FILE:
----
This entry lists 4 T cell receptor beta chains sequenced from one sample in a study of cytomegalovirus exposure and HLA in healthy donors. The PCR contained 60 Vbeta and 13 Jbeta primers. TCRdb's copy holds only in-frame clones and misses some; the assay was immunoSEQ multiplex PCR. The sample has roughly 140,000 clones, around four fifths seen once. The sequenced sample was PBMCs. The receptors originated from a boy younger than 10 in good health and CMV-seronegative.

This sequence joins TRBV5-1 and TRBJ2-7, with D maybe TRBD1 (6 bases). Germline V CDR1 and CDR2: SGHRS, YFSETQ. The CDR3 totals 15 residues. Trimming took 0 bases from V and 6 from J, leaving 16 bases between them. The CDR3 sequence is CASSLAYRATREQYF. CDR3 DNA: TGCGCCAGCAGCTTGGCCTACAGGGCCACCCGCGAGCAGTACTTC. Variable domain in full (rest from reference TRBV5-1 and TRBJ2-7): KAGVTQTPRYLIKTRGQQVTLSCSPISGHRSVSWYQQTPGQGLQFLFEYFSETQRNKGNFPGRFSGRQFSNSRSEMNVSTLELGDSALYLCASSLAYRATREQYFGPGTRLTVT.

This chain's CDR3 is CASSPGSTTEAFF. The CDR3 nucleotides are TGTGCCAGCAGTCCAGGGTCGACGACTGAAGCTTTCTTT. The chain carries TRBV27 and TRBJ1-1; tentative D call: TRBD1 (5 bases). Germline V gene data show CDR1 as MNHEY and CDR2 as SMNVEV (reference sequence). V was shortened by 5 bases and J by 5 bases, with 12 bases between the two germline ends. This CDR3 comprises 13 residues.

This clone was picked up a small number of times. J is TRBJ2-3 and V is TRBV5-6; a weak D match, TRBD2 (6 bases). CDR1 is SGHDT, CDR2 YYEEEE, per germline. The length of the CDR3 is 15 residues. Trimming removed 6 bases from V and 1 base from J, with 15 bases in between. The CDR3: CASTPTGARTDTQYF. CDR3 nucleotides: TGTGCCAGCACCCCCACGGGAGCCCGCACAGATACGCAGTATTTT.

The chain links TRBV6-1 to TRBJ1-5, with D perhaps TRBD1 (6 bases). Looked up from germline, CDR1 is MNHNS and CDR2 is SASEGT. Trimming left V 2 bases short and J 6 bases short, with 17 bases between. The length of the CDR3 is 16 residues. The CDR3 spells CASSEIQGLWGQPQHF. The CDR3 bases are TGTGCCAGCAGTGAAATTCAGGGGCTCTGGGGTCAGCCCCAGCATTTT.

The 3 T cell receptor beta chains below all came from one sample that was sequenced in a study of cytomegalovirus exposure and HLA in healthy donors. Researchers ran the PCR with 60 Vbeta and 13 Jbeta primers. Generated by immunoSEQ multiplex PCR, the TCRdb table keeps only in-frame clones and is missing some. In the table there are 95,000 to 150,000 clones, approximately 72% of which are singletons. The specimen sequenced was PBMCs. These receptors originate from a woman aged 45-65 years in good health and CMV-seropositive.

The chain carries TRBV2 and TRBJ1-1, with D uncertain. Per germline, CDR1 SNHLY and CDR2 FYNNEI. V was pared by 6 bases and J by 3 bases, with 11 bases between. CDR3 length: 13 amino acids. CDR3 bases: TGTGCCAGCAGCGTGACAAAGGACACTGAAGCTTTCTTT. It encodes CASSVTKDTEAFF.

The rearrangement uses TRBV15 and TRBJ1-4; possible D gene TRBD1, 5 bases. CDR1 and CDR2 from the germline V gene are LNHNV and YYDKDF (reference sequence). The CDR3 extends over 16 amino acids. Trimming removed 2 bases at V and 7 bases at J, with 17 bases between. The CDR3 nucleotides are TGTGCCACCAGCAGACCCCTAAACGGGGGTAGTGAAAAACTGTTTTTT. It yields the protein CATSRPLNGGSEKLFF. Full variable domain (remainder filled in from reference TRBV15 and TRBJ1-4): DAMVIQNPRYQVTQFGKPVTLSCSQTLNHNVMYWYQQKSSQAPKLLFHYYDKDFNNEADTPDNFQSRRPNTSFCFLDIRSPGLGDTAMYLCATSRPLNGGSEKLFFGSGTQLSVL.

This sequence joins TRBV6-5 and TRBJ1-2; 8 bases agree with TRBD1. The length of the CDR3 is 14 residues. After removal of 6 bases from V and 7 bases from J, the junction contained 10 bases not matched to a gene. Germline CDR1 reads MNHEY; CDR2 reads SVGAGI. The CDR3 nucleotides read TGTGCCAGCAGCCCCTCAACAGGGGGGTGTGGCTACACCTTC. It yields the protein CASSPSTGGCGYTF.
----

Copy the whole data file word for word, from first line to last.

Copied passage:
This entry lists 4 T cell receptor beta chains sequenced from one sample in a study of cytomegalovirus exposure and HLA in healthy donors. The PCR contained 60 Vbeta and 13 Jbeta primers. TCRdb's copy holds only in-frame clones and misses some; the assay was immunoSEQ multiplex PCR. The sample has roughly 140,000 clones, around four fifths seen once. The sequenced sample was PBMCs. The receptors originated from a boy younger than 10 in good health and CMV-seronegative.

This sequence joins TRBV5-1 and TRBJ2-7, with D maybe TRBD1 (6 bases). Germline V CDR1 and CDR2: SGHRS, YFSETQ. The CDR3 totals 15 residues. Trimming took 0 bases from V and 6 from J, leaving 16 bases between them. The CDR3 sequence is CASSLAYRATREQYF. CDR3 DNA: TGCGCCAGCAGCTTGGCCTACAGGGCCACCCGCGAGCAGTACTTC. Variable domain in full (rest from reference TRBV5-1 and TRBJ2-7): KAGVTQTPRYLIKTRGQQVTLSCSPISGHRSVSWYQQTPGQGLQFLFEYFSETQRNKGNFPGRFSGRQFSNSRSEMNVSTLELGDSALYLCASSLAYRATREQYFGPGTRLTVT.

This chain's CDR3 is CASSPGSTTEAFF. The CDR3 nucleotides are TGTGCCAGCAGTCCAGGGTCGACGACTGAAGCTTTCTTT. The chain carries TRBV27 and TRBJ1-1; tentative D call: TRBD1 (5 bases). Germline V gene data show CDR1 as MNHEY and CDR2 as SMNVEV (reference sequence). V was shortened by 5 bases and J by 5 bases, with 12 bases between the two germline ends. This CDR3 comprises 13 residues.

This clone was picked up a small number of times. J is TRBJ2-3 and V is TRBV5-6; a weak D match, TRBD2 (6 bases). CDR1 is SGHDT, CDR2 YYEEEE, per germline. The length of the CDR3 is 15 residues. Trimming removed 6 bases from V and 1 base from J, with 15 bases in between. The CDR3: CASTPTGARTDTQYF. CDR3 nucleotides: TGTGCCAGCACCCCCACGGGAGCCCGCACAGATACGCAGTATTTT.

The chain links TRBV6-1 to TRBJ1-5, with D perhaps TRBD1 (6 bases). Looked up from germline, CDR1 is MNHNS and CDR2 is SASEGT. Trimming left V 2 bases short and J 6 bases short, with 17 bases between. The length of the CDR3 is 16 residues. The CDR3 spells CASSEIQGLWGQPQHF. The CDR3 bases are TGTGCCAGCAGTGAAATTCAGGGGCTCTGGGGTCAGCCCCAGCATTTT.

The 3 T cell receptor beta chains below all came from one sample that was sequenced in a study of cytomegalovirus exposure and HLA in healthy donors. Researchers ran the PCR with 60 Vbeta and 13 Jbeta primers. Generated by immunoSEQ multiplex PCR, the TCRdb table keeps only in-frame clones and is missing some. In the table there are 95,000 to 150,000 clones, approximately 72% of which are singletons. The specimen sequenced was PBMCs. These receptors originate from a woman aged 45-65 years in good health and CMV-seropositive.

The chain carries TRBV2 and TRBJ1-1, with D uncertain. Per germline, CDR1 SNHLY and CDR2 FYNNEI. V was pared by 6 bases and J by 3 bases, with 11 bases between. CDR3 length: 13 amino acids. CDR3 bases: TGTGCCAGCAGCGTGACAAAGGACACTGAAGCTTTCTTT. It encodes CASSVTKDTEAFF.

The rearrangement uses TRBV15 and TRBJ1-4; possible D gene TRBD1, 5 bases. CDR1 and CDR2 from the germline V gene are LNHNV and YYDKDF (reference sequence). The CDR3 extends over 16 amino acids. Trimming removed 2 bases at V and 7 bases at J, with 17 bases between. The CDR3 nucleotides are TGTGCCACCAGCAGACCCCTAAACGGGGGTAGTGAAAAACTGTTTTTT. It yields the protein CATSRPLNGGSEKLFF. Full variable domain (remainder filled in from reference TRBV15 and TRBJ1-4): DAMVIQNPRYQVTQFGKPVTLSCSQTLNHNVMYWYQQKSSQAPKLLFHYYDKDFNNEADTPDNFQSRRPNTSFCFLDIRSPGLGDTAMYLCATSRPLNGGSEKLFFGSGTQLSVL.

This sequence joins TRBV6-5 and TRBJ1-2; 8 bases agree with TRBD1. The length of the CDR3 is 14 residues. After removal of 6 bases from V and 7 bases from J, the junction contained 10 bases not matched to a gene. Germline CDR1 reads MNHEY; CDR2 reads SVGAGI. The CDR3 nucleotides read TGTGCCAGCAGCCCCTCAACAGGGGGGTGTGGCTACACCTTC. It yields the protein CASSPSTGGCGYTF.